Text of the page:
Reality Check: Collaborative Divorce is Still Divorce

I am a huge proponent of the Collaborative Divorce process.  It offers more privacy, more support, and less fighting than a traditional court-based divorce.  But I think there is a misperception of the process because it has the term “Collaborative” in it.  Collaborative does not mean easy.  It is still divorce, and divorce is tough.  This post explains Collaborative Divorce, provides a reality check on challenges, and also explains why everyone facing a family law issue should still look into it.

What is Collaborative Divorce?

Collaborative Divorce (also known as Collaborative Family Law, Collaborative Practice, and the Collaborative Process) starts with a simple premise:  your private family disputes should not be resolved in a public courthouse.  But, still, you and your spouse should have access to separate, independent legal advice to help you make decisions in one of the toughest moments of your life that will affect the rest of your life.

So both you and your spouse have separate lawyers in a Collaborative Process.  But unlike traditional attorneys, we Collaborative Lawyers focus solely on helping you reach an out-of-court agreement.  This means that no time, energy, or money will be focused on gearing up for a court battle.  The Collaborative Lawyers’ interests are aligned with your interests:  If we help you reach an agreement, we succeed; if the lawyers cause unnecessary fighting and you are unable to reach an agreement, we get fired (this is known as the “Disqualification Clause“).

Fortunately, the vast majority of Collaborative Divorce matters come to a full resolution.  In my experience, 90%+ of Collaborative matters have concluded with a full agreement in place.  So though we can never guarantee that you and your spouse will reach an agreement, chances are that you will.

I personally think there is such a high success rate because Collaborative Divorce tends to be a holistic process.  We oftentimes use a neutral Facilitator, who is a licensed mental health professional, to help navigate the inevitable emotional outbursts that come with going through divorce.  If you have children, the Facilitator will work with you and your spouse to develop a parenting plan that is tailored to your child’s developmental needs.

Additionally, there is typically a neutral Financial Professional.  The use of a Financial Professional can be critical as many divorces are the result of financial disputes and take so long because one spouse just does not understand the family finances.  The Financial Professional helps ensure transparency by gathering the financial information necessary for both you and your spouse to make informed decisions.  This professional also will take the time to help you or your spouse understand the family finances, empowering you to reach an agreement more quickly.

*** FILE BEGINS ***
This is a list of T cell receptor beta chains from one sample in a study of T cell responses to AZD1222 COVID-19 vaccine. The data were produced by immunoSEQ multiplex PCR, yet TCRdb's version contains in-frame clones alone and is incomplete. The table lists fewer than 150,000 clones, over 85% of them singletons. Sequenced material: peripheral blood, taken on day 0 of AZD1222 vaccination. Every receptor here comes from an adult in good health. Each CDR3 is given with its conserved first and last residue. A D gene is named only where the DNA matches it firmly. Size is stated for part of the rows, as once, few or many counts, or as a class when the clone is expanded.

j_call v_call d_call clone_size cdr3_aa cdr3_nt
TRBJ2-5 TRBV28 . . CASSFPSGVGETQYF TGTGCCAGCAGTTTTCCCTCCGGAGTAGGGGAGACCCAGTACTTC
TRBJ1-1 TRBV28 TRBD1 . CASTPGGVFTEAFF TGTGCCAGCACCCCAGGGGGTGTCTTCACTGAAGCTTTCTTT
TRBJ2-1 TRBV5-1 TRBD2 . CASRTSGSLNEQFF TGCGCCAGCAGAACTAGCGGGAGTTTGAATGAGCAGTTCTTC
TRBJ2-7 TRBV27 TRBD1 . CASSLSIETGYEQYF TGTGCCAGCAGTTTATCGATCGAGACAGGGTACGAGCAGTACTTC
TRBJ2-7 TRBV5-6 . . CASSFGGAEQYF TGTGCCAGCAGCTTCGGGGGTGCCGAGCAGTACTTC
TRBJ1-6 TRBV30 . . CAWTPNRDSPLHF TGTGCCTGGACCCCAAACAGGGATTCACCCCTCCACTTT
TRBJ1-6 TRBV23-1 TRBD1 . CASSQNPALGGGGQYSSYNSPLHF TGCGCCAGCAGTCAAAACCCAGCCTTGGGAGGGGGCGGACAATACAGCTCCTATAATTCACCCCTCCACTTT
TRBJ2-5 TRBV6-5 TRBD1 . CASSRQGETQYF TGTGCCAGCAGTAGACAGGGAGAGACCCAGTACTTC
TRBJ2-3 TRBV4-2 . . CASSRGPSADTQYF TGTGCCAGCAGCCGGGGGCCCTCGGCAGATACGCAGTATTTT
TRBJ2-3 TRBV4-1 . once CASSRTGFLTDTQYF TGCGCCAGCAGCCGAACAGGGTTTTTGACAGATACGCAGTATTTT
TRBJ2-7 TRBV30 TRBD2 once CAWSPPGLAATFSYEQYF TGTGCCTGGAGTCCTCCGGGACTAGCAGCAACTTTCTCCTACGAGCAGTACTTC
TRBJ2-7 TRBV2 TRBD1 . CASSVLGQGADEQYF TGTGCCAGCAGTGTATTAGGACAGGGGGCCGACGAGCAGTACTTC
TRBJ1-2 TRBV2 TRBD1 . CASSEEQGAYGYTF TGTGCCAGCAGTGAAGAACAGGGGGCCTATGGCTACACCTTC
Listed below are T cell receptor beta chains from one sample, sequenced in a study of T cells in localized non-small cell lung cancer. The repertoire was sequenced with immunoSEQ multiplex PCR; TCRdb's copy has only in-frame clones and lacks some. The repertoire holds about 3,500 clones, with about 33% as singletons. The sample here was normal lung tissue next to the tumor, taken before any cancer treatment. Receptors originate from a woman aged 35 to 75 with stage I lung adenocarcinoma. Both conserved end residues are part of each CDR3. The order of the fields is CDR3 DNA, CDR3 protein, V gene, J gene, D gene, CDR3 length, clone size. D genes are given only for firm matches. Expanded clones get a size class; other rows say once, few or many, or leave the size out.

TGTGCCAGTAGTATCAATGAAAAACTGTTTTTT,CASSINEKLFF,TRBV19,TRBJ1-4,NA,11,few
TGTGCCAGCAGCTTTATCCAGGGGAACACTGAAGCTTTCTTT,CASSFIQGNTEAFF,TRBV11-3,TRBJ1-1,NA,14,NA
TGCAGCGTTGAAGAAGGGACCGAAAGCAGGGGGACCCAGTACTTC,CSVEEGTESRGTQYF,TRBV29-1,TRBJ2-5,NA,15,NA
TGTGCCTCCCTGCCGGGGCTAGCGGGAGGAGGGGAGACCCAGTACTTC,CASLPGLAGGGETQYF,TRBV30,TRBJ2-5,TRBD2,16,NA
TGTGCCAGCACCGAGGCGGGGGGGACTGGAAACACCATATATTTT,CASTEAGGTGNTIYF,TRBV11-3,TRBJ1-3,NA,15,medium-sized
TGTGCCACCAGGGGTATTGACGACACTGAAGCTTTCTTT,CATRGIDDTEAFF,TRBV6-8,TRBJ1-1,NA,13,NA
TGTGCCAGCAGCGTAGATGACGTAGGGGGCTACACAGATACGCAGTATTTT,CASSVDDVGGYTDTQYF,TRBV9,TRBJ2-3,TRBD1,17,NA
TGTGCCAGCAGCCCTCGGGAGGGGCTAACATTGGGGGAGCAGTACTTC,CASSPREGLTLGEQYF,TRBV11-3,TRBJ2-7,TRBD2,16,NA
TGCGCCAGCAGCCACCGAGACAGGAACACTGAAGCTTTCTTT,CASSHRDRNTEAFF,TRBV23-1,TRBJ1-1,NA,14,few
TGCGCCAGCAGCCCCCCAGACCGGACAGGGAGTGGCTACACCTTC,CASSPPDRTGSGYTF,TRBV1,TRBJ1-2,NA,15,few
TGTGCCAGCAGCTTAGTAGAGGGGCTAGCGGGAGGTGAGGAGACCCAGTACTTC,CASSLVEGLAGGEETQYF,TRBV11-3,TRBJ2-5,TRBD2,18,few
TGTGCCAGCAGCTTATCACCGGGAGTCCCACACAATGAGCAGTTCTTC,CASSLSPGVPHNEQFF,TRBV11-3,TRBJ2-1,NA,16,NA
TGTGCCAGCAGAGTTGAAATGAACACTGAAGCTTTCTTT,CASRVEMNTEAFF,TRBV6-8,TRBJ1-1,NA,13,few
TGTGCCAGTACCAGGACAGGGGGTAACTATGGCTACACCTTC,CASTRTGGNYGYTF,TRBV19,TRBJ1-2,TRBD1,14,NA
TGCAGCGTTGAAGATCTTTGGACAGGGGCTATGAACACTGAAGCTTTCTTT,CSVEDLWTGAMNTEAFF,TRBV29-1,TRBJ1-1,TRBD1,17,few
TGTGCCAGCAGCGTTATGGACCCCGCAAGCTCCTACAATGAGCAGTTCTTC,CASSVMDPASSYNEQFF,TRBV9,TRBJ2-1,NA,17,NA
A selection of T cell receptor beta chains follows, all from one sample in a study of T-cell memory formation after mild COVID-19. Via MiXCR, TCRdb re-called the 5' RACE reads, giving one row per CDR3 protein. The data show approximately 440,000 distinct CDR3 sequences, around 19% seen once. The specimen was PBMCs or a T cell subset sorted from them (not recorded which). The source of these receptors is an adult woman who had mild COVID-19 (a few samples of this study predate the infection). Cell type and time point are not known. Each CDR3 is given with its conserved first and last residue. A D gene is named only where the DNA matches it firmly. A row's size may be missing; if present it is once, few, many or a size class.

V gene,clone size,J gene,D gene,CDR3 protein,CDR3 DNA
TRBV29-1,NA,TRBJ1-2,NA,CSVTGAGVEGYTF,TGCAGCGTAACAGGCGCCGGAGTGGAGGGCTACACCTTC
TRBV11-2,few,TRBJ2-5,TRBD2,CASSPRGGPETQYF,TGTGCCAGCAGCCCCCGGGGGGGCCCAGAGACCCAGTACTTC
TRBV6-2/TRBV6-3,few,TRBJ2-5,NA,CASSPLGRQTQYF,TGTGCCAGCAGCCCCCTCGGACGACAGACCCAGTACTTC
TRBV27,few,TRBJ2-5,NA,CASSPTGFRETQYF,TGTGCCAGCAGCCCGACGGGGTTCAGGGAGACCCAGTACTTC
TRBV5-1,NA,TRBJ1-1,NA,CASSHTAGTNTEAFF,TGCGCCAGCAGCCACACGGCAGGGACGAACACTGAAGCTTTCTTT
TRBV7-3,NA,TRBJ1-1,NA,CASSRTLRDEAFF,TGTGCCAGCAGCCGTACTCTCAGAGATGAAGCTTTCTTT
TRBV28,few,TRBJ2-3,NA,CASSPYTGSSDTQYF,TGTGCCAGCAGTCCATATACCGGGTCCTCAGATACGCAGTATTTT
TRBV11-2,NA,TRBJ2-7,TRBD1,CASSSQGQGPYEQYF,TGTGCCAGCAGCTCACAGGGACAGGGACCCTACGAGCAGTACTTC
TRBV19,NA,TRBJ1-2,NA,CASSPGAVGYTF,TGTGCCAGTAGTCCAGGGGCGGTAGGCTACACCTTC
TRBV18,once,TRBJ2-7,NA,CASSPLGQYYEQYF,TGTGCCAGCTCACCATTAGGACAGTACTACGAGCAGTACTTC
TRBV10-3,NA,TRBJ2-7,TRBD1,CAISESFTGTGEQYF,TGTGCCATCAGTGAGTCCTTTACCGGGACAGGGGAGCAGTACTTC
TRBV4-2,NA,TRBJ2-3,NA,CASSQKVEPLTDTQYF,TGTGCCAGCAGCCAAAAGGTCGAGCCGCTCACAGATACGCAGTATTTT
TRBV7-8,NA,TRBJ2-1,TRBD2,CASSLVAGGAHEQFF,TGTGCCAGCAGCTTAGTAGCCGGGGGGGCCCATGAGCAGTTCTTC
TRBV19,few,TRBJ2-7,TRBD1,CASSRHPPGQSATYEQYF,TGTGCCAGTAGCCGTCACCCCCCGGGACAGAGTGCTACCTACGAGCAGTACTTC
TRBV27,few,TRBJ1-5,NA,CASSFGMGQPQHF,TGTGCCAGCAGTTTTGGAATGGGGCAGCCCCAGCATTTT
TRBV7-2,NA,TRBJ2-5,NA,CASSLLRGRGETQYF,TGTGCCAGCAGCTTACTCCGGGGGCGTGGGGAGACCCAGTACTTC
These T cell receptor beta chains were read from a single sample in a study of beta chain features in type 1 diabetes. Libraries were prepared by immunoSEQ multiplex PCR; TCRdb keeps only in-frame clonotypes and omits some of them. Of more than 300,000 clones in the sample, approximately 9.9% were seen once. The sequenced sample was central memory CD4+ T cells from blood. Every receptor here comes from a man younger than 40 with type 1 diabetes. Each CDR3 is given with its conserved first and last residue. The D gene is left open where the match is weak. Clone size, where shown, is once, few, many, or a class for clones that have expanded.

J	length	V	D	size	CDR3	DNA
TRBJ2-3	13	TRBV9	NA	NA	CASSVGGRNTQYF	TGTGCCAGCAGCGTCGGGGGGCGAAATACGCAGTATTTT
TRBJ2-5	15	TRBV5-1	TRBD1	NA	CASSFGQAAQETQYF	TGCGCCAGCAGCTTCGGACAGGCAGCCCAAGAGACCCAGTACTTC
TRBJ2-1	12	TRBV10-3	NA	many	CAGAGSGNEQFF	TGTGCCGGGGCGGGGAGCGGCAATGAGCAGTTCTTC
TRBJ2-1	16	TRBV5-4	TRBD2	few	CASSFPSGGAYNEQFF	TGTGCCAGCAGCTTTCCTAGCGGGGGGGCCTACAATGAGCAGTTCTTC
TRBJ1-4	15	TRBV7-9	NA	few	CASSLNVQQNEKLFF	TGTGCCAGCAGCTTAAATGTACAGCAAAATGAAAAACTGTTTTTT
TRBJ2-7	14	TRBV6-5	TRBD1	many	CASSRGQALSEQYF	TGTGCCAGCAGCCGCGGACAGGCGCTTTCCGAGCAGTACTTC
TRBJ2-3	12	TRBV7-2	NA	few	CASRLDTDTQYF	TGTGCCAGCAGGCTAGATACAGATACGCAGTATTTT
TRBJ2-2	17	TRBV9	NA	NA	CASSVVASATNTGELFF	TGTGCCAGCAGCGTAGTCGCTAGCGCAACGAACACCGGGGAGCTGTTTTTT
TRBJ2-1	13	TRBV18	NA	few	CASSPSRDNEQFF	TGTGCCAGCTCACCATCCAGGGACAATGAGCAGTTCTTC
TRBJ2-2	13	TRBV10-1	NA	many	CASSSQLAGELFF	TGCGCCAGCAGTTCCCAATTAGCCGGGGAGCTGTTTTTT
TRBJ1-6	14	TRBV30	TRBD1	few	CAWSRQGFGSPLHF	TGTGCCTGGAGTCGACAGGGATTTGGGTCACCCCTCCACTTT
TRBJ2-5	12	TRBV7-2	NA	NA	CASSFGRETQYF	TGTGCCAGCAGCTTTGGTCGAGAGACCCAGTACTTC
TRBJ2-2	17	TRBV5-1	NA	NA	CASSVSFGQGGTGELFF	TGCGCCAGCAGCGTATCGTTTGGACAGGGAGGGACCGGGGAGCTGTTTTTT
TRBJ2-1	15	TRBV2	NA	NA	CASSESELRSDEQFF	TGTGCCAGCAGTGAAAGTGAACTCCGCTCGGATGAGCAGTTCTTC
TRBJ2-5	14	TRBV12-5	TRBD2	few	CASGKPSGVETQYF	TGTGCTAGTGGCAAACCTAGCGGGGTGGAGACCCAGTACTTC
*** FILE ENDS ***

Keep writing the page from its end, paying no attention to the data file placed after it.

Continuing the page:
Collaborative Divorce is Not Easy

I truly believe that Collaborative Divorce is better for most families as compared to traditional divorce.  And yet, I must acknowledge that it is not easy.

The disputes that led to you and/or your spouse’s decision to divorce will not simply go away because you enter into a Collaborative Process.  If you have different views on money, or parenting, or other issues, those opinions will still be there.  But the way Collaborative Divorce helps resolve disputes can make a lifetime of difference.

In traditional divorce, you learn to resolve disputes by making arguments in front of a judge about why you are right and your spouse is wrong, and you leave it to a judge decide the outcome.  This is why, in traditional divorce, it is common for litigation to continue on many years after the divorce is finalized.  This becomes a pattern: get into a fight, make arguments, let a judge decide, be unhappy with the judge’s decision, get into a fight, make arguments, let a judge decide, etc.

On the other hand, in Collaborative Divorce, you learn to resolve disputes by sitting down with your spouse and working it out.  And you do have additional support if needed (for example, working with the Facilitator on future changes to a co-parenting plan).  Still, in my experience, the vast majority of families are able to resolve disputes on their own after divorce without the need for additional help.

I just want to be up front and acknowledge that Collaborative Divorce is not always a smooth process.  There are still emotions.  There are still disagreements.  There are still miscommunications.  There can even still be outbursts.  But because you and your spouse’s lawyers are working with the other professionals as a team, rather than as “opposing counsel,” these things likely will be worked out in a way that you can live with and live up to.

How Do I Learn More?

If you are considering divorce, your first step should be to speak with a Collaborative Professional.  Your family is worth it.

Adam B. Cordover is co-author of an American Bar Association book on Collaborative Family Law and a member of the Board of the International Academy of Collaborative Professionals.  He is recipient of the Inaugural “Visionary Award” of the Florida Academy of Collaborative Professionals.  Adam represents clients throughout the State of Florida.